Railroad Operations Past and Present
NewOrleansRailroads dot com presents as many aspects of rail operations and history in the New Orleans area as we can get.
History of Rail in New Orleans
Southern, SP, UP, NOPB and more
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The Pontchartrain Railroad was chartered in 1830 and ran along what is now Elysian Fields Avenue for over a hundred years.
Southern, NONE, NOTC, NS
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BNSF WarBonnet engine on the NS #BackBelt
Burlington Northern Santa Fe in New Orleans
The #BackBelt gets regular BNSF activity. The NS tracks connect BNSF (working out of the big UP yard in Avondale) with Norfolk Southern in Gentilly and CSX on the east side of the Industrial Canal. Usually, the engines pulling BNSF trains are one to three GEs in the orange livery. I kept seeing BNSF 738 wearing the “Warbonnet” scheme. It usually stopped on the NS underpass at I-10. That’s not a good place to catch a photograph. So, I finally got a photo of the engine at the Canal Blvd. underpass.
The distinctive silver and red “Warbonnet” livery originated in the 1930s. Santa Fe commissioned General Motors artist Leland A. Knickerbocker to design a scheme for their “Super Chief” passenger train. So, the Super Chief ran from Chicago to Los Angeles. It operated from 1937 to 1971. The Super Chief offered all-Pullman service, featuring streamlined trainsets. Diesels always pulled the train. When Amtrak took over passenger service in 1971. The Super Chief operated as Amtrak service for three additional years. When Amtrak replaced the “heritage” equipment with Superliners, they re-named the train the “Southwest Chief,” with ATSF’s blessing. The railroad did not use the Warbonnet livery for freight service. They dropped the Warbonnet in 1971, when they turned passenger service over to Amtrak.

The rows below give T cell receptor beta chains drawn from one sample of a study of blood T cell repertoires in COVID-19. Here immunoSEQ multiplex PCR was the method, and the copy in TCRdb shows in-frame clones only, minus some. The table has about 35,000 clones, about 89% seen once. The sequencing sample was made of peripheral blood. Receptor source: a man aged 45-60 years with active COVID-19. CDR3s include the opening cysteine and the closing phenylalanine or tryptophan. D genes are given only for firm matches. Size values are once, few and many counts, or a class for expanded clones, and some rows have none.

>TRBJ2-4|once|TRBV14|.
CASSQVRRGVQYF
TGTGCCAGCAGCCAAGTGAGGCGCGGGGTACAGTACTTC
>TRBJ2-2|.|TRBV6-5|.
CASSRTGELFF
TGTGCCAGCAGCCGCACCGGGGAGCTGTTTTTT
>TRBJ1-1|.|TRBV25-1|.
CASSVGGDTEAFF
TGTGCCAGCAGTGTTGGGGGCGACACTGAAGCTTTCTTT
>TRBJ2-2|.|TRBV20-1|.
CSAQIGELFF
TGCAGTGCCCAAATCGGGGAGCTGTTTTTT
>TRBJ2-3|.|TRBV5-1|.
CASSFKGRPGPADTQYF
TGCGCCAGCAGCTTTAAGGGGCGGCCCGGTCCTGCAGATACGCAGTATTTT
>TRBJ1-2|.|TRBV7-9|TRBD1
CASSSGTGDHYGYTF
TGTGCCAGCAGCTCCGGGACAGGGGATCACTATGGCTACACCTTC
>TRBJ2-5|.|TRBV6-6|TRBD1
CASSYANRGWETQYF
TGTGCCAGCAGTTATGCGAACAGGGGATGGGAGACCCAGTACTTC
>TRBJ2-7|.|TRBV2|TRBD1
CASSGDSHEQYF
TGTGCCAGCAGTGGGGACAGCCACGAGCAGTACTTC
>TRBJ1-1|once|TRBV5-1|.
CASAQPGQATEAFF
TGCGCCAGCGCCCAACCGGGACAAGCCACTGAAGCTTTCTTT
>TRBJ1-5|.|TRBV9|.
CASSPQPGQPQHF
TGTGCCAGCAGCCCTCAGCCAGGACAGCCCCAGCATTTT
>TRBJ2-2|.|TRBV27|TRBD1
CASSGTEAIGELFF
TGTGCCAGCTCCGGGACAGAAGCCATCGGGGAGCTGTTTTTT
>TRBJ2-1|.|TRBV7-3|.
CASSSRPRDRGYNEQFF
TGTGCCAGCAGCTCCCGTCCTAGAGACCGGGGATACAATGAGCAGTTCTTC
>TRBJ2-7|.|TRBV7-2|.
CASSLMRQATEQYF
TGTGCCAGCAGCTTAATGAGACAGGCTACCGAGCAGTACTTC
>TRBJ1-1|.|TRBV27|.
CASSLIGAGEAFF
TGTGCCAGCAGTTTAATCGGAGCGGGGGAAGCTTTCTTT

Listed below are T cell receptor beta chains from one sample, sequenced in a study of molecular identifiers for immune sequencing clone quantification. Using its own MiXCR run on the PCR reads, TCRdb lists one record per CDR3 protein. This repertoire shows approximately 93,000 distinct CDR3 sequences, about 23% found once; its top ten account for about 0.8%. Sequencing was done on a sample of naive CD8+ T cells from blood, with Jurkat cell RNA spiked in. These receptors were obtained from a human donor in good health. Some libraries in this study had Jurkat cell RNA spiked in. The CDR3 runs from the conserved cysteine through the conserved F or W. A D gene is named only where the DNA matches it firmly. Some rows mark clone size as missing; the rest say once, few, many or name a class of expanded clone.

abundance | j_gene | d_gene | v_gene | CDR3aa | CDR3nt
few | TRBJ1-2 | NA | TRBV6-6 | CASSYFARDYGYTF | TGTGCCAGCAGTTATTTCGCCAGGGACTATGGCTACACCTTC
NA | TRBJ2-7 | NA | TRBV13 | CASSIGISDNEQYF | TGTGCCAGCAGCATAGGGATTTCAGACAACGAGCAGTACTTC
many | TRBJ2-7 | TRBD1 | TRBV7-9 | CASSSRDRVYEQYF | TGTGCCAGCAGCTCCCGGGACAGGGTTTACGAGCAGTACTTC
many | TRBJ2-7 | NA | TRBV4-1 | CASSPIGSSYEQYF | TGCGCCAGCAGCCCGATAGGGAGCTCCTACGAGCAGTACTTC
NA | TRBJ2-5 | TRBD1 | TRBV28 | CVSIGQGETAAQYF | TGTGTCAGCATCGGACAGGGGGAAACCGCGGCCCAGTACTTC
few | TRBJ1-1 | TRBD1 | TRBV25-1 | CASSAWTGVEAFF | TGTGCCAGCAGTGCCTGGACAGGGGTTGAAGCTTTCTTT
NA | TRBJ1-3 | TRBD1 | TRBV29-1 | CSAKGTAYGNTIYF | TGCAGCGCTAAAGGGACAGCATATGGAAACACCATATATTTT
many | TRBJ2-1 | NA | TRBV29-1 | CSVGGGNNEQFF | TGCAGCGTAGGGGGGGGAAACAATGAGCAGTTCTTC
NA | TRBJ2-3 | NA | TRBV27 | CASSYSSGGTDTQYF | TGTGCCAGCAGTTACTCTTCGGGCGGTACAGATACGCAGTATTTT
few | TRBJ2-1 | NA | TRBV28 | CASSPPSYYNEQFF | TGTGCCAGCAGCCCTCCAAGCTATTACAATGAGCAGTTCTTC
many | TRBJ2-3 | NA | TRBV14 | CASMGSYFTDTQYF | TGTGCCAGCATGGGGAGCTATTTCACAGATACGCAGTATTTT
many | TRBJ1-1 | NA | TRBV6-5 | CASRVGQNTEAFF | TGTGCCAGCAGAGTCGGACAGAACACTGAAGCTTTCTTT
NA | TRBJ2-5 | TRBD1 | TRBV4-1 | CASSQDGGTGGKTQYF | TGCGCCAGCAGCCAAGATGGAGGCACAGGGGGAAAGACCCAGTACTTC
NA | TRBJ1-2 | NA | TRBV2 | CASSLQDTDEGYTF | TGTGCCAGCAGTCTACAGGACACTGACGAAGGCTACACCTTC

In 1995, ATSF merged with Burlington Northern. The combined system, BNSF, became the largest in North America. BNSF, revived the Warbonnet livery on a number of its freight engines.
Qstation maintained a list of BNSF Warbonnet engines, but it dates to 2002.
The one local Warbonnet engine is a GE C44-9W. These engines are colloquially known as “Dash-9s.” This follows the earlier Dash 7 and Dash 8 nicknames. So, the C44-9Ws date from 1993 to 2004. They still roam the rails in large numbers. While the Dash-9s’ max speed is 74mph, you’re not likely to see them move that fast on the #BackBelt. They generate 4400hp.
Both BNSF and NS have projects in progress to convert Dash-9s to AC.
The mission of this site is to be a repository for photos, maps, ephemera, and stories related to railroads in the metro New Orleans area.
I got the idea to start this site from reading the “Louisiana Railroad History” group on Facebook. One of the members mentioned that he had a lot of the stuff he’d compiled over the years on a website, but it vanished. That gave me an idea: create a site where individual railroad folks could set up their own stuff. It’s what WordPress calls a “network site.” The idea is to have one domain, www.neworleansrailroads.com, but then either subdomains (something.neworleansrailroads.com), or folders (www.neworleansrailroads.com/something). Either way, railroad folks can set up their own sub-site. WordPress makes it easy to “export” the stuff you add to the site. So, if something happens to me or the site, you don’t lose your stuff.
I started a website, Pontchartrain Railroad – N Scale, to chronicle my home layout. I found that I was adding a LOT of prototype stuff to that site. Those photos and such dominate the layout stuff! The prototype stuff needs a home.
And there’s the history! Old photos, stuff I write about for #TrainThursday on NOLA History Guy, etc. That stuff swallows up the modeling. Mind you, there’s overlap–things I’ve learned about the Bernadotte Yard in #NOLAmidcity inspire all sorts of modeling ideas.
And there’s the fiction. I write stories. I create things in my head for the layout that aren’t strict prototype. For example, my Pontchartrain Railroad works with Pontchartrain MicroModal to connect my fictional Milneburg to the rest of the world. That’s a story. It belongs on the model’s website. While reality overlaps with this, it shouldn’t be mashed up too much.
If you’re interested in working on this site, drop me an email. I’d love to have you on board!